Lens-Artists Photo Challenge #226: Textures

Everything in our world has texture.  Even thoughts can have texture, even if they can’t be seen.  Just last night, I captured our soft, shiny black cat on her high perch.  Her coat is as soft as mink.  Then again, she has so shredded the carpet on her tree that its texture has changed from soft carpet to rough fiber.

Kikyo, soft kitty

You can see the different textures on the underside of her tree, wood, and the shredded carpet.  I like to say she has a “full set of points”, because we have not been able to get her to sit still for us to clip her claws, since we got her in 2010.

You want to see texture?  I’ll show you texture!  Be careful, though.

Ti-Al Shavings

Careful!  Those metal shards are sharp!  Dangerous to bare hands, but still beautiful.  They are metal shavings from a lathe that creates aircraft parts.

Just last weekend, we had dinner at our favorite local Thai restaurant.  There is a floor-to-ceiling bas-relief made out of wood, just inside the front doors, which I had never noticed before, perhaps because we are normally seated in a dining area that is far from the door.  All the texture here is meaningful.

ThaiTexture

There are myriad characters and leaves of various Thai people playing instruments and dancing.  It’s way too tall to capture in its entirety.  Doesn’t it inspire you to run your fingers over it?

Our Pacific Northwest beaches are mostly rocky, being composed of sand and rocks that originate in our granite Cascade Mountains.  Texture galore.

The left photo is a Columbia River beach, right underneath the Columnar Basalt cliffs, where the rocks still have sharp edges.  The other two are on Puget Sound, where the rocks have washed down rivers and lost their sharp edges.  Speaking of Columnar Basalt…

BasaltBench-Alderwood

This piece has been made into a bench near a fountain at our local mall.  Its top side has been smoothed, and the other sides left in their rough condition.  Local companies do a booming business making this stone into sculptures, benches, and fountains (by drilling holes in the rock so the water can bubble up and run down the sides).  I find it incredibly beautiful, both in situ and as sculpture.  And on this bench, the water droplets add their own texture.

Autumn means falling, and fallen, leaves.  They have all sorts of textures and colors.

FallLeaves11-18-22

I took this just a couple of days ago.

I have always been fond of glass.  I look for glassware that has texture to it, and this glass just begged me to buy it.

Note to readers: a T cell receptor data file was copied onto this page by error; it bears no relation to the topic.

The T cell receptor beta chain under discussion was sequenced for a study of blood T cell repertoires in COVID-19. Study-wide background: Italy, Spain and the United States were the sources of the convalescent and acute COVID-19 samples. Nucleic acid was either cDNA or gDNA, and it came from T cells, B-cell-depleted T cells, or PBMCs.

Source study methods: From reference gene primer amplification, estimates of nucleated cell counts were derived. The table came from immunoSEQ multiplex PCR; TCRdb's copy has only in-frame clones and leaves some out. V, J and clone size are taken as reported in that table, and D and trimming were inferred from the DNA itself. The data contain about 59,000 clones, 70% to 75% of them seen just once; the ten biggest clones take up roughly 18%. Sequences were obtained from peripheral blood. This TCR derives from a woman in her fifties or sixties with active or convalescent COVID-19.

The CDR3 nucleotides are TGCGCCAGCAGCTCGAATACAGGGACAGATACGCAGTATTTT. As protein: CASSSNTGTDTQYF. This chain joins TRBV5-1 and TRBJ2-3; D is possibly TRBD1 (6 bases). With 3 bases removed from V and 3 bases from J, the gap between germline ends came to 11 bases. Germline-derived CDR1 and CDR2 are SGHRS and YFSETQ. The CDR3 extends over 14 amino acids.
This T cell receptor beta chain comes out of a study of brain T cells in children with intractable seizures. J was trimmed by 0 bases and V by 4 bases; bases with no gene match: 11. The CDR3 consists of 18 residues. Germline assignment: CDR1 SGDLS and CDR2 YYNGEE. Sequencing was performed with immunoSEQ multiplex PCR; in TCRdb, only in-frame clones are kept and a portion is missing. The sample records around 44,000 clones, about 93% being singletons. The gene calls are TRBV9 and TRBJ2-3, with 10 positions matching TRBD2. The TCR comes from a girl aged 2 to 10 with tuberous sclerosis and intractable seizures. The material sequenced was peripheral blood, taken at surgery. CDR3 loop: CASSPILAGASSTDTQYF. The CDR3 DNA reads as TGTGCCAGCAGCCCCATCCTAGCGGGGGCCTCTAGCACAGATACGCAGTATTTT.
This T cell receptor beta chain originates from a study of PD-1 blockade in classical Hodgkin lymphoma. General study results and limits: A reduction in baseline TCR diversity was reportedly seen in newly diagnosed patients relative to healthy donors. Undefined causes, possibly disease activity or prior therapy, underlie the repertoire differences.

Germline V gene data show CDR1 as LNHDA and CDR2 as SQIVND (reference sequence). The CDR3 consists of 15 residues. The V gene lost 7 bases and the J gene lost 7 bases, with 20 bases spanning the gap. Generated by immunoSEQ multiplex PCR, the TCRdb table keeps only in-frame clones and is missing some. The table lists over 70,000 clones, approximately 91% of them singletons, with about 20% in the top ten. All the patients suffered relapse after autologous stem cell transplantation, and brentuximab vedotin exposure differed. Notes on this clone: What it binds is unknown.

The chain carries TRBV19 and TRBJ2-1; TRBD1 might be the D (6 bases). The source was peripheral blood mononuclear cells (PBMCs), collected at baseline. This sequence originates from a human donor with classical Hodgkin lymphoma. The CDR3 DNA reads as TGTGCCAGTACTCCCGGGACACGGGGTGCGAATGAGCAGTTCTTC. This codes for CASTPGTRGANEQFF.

Glass-of-Water

The raised ridges on the sides make it easier to hold, and more pleasant to contemplate, too.

I just recently got a library card.  The last time I was at the library, I happened to look up when I was on the second floor, and spotted this beautiful art-glass window.  Every piece has a different smooth texture, but I was sorry it was so far above my head!

LibraryWindowGlass

And for an entirely different texture of glass, here’s a sculpture that looks like a textile, but when you get close you see that it’s actually made of woven glass.

BellevueFair22-WovenGalssTapestry

Finally, when this petrified wood was a living tree, millions of years ago, it had an entirely different texture.

PetrifiedWoodLedges

ens-Artists LHere’s the Link to Jude’s Original Post.  And Tina’s too!

5 thoughts on “Lens-Artists Photo Challenge #226: Textures

  1. So many wonderful examples of textures here. The petrified wood and the woven glass are particularly interesting. And I can se why you were attracted to that glass, it is very beautiful.
    Jude xx

    1. Hi! I just followed your blog, Anglophile that I am. On your textures post, what are the cone-like objects in your header photo? One more thing: I just discovered Elizabeth George’s Inspector Linley novels, and I’m reading the one set in Cornwall! I still have memories of visiting Tintagel in October of 1984.

      1. The header photo is of limpets. Patella vulgata, common name the common limpet or common European limpet is a species of sea snail. It is a typical true limpet; a marine gastropod mollusc. I got down low to take this particular angle as I thought they looked like little pyramids. Tintagel village has probably not changed a lot since 1984, but the castle site has been improved with a new swing bridge installed recently.

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